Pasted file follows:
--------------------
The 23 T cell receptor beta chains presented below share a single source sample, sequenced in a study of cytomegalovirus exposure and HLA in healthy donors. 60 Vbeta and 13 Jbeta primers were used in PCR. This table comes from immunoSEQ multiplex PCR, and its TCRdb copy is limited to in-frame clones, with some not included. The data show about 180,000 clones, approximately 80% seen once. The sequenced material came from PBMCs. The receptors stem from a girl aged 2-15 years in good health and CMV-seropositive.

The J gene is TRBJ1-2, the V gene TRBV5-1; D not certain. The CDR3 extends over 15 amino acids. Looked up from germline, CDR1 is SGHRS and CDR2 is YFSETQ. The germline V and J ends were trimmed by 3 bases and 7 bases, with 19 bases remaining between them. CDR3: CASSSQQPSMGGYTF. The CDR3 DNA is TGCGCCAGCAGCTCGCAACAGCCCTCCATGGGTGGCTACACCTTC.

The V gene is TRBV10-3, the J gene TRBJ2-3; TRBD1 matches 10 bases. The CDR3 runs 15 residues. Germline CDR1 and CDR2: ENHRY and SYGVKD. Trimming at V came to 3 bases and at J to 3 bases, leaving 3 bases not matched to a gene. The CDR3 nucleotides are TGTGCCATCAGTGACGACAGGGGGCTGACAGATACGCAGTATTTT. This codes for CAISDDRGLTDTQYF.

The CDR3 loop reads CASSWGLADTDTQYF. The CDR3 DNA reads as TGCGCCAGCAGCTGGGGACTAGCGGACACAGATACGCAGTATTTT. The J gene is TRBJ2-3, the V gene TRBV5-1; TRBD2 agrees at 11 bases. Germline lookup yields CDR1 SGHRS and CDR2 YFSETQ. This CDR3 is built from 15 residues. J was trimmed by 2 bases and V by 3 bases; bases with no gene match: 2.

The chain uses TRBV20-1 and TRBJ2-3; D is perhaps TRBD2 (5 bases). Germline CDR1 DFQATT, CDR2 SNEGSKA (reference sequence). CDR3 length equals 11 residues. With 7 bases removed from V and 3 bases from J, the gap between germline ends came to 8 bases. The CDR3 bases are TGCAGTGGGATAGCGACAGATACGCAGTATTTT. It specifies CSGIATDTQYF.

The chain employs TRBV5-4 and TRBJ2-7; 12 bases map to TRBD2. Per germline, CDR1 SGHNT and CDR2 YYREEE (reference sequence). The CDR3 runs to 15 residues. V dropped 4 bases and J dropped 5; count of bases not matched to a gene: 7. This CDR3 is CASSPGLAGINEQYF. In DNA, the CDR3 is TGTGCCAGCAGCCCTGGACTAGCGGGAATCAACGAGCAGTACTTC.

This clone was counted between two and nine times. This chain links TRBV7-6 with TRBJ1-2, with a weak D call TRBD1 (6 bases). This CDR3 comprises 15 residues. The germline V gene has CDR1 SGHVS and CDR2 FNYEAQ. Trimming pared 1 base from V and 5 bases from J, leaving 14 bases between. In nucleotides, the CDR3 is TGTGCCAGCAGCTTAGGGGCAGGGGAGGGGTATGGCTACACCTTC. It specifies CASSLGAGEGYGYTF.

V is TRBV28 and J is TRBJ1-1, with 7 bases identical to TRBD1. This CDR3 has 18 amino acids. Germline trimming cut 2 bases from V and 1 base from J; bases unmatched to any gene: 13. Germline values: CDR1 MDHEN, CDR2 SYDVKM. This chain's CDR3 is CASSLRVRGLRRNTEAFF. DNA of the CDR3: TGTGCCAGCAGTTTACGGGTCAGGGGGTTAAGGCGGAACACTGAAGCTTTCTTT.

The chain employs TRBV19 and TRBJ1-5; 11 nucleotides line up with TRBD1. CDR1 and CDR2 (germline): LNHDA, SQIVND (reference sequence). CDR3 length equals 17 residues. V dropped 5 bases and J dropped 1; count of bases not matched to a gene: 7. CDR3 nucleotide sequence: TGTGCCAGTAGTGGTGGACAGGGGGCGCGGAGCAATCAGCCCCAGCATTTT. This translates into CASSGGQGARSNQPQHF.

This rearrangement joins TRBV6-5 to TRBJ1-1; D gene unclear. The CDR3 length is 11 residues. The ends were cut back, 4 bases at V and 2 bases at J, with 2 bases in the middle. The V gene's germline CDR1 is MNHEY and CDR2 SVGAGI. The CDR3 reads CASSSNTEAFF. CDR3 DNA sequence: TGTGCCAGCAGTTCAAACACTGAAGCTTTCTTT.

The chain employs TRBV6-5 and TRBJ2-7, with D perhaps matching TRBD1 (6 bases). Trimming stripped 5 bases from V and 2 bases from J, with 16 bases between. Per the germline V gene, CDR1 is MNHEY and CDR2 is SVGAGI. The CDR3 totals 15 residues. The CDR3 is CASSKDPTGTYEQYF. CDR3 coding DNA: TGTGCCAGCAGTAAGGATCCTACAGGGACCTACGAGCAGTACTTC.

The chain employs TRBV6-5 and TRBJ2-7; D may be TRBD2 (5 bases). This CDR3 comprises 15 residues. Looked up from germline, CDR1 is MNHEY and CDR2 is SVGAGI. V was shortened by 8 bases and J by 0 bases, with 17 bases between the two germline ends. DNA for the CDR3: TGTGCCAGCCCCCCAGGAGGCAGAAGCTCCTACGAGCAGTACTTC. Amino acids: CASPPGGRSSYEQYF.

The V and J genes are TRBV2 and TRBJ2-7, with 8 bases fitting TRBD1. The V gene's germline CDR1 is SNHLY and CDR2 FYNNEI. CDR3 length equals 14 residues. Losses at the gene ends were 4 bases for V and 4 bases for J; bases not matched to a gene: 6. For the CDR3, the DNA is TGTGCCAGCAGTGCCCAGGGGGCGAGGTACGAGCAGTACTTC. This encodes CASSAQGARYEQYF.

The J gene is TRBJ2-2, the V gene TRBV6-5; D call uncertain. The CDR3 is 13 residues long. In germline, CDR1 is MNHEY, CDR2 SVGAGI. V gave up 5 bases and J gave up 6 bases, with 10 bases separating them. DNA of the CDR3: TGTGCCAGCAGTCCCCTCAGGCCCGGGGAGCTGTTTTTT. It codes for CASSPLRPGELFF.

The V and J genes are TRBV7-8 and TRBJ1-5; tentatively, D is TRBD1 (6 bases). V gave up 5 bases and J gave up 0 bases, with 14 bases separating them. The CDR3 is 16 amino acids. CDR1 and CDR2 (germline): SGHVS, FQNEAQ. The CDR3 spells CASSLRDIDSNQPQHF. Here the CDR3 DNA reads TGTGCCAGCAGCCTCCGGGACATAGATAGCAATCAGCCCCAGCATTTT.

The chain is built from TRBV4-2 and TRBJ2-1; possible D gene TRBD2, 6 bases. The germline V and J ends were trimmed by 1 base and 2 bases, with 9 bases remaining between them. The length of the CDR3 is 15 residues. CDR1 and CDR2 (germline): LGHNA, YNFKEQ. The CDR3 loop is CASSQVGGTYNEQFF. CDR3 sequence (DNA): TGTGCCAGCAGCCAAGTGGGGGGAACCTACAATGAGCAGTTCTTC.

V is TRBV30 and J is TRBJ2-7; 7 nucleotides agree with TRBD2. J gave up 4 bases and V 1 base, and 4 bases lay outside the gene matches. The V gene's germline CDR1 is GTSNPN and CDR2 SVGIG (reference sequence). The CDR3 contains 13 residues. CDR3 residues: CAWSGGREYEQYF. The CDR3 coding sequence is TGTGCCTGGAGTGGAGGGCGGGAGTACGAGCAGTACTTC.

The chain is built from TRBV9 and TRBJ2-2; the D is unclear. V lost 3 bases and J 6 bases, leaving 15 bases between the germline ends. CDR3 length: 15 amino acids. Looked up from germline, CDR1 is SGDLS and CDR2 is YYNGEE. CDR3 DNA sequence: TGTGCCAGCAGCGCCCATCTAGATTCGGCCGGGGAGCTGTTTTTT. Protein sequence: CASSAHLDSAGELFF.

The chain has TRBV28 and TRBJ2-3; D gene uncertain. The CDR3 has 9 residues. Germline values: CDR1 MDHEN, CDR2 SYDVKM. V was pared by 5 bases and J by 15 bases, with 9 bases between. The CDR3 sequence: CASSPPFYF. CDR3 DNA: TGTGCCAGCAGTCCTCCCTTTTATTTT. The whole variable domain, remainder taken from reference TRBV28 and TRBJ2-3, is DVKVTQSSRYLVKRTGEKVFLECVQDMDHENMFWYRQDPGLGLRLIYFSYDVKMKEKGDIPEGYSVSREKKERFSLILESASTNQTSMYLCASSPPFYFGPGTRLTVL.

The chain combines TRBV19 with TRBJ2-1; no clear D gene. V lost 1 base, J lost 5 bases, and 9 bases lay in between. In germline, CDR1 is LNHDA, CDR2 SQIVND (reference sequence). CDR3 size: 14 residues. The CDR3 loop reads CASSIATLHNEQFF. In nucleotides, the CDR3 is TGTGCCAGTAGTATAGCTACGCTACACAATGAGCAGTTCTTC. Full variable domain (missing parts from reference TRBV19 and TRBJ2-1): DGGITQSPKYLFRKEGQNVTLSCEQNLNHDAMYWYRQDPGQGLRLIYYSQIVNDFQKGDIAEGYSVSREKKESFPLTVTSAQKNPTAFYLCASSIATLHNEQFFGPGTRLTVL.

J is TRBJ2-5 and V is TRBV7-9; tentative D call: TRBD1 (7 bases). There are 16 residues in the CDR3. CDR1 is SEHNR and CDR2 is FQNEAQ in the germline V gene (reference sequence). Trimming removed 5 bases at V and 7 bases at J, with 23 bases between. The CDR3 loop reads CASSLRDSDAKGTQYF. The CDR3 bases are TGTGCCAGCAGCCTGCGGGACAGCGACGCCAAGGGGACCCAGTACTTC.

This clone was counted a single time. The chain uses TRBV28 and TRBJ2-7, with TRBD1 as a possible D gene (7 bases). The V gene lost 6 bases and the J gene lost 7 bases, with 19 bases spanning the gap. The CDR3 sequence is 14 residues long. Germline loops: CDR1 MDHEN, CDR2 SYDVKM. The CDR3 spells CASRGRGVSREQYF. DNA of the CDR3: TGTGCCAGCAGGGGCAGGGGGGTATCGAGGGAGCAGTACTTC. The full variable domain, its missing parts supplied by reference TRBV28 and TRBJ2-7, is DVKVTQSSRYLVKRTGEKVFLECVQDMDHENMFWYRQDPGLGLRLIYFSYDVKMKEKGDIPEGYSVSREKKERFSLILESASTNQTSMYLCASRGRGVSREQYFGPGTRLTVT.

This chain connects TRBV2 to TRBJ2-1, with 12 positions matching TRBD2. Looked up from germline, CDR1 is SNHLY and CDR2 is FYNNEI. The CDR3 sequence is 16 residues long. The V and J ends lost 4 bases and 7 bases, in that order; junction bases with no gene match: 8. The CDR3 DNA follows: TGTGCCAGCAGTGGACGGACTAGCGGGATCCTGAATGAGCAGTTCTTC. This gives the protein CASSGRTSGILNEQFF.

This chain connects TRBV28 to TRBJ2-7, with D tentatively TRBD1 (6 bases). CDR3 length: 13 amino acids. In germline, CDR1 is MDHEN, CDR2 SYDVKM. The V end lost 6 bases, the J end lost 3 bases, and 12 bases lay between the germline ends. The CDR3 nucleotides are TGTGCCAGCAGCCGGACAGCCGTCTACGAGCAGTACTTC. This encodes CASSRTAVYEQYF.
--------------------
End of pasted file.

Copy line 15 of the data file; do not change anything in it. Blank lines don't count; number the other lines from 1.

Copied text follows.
The V and J genes are TRBV7-8 and TRBJ1-5; tentatively, D is TRBD1 (6 bases). V gave up 5 bases and J gave up 0 bases, with 14 bases separating them. The CDR3 is 16 amino acids. CDR1 and CDR2 (germline): SGHVS, FQNEAQ. The CDR3 spells CASSLRDIDSNQPQHF. Here the CDR3 DNA reads TGTGCCAGCAGCCTCCGGGACATAGATAGCAATCAGCCCCAGCATTTT.